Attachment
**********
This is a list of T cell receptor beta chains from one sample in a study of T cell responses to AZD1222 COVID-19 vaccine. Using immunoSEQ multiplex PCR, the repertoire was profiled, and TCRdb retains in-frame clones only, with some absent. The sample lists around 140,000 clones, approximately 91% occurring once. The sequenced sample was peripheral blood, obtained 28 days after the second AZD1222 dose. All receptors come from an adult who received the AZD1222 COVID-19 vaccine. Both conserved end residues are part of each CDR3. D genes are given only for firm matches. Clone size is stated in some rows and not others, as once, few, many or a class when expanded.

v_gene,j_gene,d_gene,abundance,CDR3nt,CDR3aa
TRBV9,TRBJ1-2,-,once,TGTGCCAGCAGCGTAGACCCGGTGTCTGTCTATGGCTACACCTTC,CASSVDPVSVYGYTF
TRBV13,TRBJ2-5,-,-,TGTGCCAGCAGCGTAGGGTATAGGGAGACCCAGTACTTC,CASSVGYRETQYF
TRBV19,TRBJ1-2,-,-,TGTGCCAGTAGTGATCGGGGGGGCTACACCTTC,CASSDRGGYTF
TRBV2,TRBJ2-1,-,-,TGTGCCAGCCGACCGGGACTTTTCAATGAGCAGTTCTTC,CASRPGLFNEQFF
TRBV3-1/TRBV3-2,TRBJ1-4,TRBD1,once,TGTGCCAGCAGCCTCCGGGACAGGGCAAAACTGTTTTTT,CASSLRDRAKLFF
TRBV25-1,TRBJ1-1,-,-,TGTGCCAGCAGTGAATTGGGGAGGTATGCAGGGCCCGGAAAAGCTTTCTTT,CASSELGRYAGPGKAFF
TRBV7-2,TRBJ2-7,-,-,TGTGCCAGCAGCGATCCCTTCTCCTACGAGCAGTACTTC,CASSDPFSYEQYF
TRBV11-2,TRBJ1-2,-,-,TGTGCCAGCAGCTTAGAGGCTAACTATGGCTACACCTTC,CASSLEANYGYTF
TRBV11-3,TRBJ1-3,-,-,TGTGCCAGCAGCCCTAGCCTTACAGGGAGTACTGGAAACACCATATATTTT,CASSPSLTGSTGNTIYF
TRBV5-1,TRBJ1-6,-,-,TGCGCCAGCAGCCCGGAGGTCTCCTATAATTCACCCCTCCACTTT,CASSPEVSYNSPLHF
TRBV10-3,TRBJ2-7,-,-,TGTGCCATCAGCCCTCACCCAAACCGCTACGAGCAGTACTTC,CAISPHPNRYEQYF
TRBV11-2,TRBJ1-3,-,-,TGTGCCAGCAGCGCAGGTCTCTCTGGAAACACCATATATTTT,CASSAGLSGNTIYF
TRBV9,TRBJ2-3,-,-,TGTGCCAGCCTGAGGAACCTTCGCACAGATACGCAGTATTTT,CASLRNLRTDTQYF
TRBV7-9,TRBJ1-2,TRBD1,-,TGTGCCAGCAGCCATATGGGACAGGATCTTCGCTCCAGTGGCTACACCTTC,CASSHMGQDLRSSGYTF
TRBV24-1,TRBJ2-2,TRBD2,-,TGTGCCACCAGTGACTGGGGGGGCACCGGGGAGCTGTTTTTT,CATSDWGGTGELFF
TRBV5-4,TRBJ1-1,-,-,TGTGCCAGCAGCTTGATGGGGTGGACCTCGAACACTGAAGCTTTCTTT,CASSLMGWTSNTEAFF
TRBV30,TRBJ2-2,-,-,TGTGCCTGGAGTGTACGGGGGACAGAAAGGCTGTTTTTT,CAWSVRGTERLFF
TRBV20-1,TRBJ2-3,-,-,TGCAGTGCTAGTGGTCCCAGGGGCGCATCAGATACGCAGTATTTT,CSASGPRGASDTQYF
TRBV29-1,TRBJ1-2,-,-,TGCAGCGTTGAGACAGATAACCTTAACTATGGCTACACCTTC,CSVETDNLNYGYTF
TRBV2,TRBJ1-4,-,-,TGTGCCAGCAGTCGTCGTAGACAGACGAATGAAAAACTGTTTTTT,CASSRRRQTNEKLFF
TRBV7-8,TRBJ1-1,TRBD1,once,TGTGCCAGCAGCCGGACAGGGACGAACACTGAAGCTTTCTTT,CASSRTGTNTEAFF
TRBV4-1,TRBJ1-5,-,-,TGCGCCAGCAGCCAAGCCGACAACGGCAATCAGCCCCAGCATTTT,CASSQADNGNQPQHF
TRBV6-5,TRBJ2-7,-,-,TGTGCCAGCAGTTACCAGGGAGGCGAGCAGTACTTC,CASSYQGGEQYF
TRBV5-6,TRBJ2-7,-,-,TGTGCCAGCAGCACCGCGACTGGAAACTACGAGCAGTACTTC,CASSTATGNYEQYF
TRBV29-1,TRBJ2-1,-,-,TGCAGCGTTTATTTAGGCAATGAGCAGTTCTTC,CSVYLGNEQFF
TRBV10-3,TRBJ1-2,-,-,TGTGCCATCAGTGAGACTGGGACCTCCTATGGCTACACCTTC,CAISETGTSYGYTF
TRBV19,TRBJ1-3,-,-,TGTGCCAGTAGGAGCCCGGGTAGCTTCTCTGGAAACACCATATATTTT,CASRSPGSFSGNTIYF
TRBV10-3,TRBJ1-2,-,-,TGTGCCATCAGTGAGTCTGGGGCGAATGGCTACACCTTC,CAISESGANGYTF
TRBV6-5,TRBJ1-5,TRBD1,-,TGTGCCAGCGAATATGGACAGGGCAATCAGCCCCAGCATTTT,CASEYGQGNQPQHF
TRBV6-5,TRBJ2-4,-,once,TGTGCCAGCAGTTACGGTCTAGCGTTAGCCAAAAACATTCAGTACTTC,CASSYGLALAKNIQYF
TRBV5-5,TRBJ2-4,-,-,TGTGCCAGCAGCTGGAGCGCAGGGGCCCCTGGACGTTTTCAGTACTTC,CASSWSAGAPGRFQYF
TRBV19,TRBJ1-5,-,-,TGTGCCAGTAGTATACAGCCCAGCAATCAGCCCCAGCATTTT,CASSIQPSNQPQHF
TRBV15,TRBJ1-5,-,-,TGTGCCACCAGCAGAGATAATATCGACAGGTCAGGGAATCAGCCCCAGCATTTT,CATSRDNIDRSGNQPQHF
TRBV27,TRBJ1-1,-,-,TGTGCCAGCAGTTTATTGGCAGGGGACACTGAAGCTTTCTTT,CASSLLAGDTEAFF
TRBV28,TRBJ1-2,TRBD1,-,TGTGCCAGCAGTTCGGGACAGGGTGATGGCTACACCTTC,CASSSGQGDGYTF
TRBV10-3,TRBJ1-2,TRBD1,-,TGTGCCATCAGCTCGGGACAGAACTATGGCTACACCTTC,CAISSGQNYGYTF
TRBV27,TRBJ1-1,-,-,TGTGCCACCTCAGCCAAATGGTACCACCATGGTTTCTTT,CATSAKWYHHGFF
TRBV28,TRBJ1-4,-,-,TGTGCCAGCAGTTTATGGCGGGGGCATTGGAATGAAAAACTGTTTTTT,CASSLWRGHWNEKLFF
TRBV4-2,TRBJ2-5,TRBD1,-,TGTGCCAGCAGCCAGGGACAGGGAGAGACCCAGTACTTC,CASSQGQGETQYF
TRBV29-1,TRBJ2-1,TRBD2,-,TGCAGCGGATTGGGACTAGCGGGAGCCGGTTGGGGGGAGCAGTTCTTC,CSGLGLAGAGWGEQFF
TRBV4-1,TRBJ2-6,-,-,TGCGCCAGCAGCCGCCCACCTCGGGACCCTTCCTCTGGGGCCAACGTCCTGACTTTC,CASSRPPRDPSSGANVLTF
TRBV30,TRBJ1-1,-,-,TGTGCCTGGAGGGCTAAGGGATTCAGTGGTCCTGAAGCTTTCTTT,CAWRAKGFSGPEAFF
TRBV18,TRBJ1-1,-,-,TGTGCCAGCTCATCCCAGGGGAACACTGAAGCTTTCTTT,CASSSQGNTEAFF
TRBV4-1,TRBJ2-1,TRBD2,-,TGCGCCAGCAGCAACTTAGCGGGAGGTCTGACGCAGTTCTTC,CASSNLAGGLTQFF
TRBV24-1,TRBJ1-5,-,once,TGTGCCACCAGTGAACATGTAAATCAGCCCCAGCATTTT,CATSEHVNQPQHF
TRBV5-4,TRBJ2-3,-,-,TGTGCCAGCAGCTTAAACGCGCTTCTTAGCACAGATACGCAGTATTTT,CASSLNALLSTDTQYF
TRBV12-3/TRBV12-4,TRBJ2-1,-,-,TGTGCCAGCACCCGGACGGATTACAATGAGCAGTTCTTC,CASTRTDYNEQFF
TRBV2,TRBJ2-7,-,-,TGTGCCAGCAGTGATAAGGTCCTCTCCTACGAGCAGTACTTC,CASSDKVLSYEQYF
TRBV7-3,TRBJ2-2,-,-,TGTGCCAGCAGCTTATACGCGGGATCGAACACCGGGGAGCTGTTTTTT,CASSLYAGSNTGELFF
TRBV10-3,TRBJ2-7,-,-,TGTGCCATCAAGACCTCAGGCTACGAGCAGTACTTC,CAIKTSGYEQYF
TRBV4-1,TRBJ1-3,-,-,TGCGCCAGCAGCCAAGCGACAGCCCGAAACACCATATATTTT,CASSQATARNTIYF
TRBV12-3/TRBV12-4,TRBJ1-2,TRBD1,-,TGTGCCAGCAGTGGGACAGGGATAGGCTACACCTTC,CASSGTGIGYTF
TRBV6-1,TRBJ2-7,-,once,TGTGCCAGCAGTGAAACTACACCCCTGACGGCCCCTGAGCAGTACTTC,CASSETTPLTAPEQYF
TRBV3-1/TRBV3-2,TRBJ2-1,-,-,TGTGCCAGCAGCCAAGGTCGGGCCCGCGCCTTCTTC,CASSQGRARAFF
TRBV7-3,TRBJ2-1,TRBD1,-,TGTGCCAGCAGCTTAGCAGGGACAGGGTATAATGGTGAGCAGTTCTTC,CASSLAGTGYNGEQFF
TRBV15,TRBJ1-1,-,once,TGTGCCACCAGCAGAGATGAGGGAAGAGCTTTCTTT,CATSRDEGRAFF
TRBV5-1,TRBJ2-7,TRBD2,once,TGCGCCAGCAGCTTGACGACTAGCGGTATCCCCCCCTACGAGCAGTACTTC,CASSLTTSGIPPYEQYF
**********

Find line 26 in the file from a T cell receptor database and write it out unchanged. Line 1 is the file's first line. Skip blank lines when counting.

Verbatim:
TRBV5-6,TRBJ2-7,-,-,TGTGCCAGCAGCACCGCGACTGGAAACTACGAGCAGTACTTC,CASSTATGNYEQYF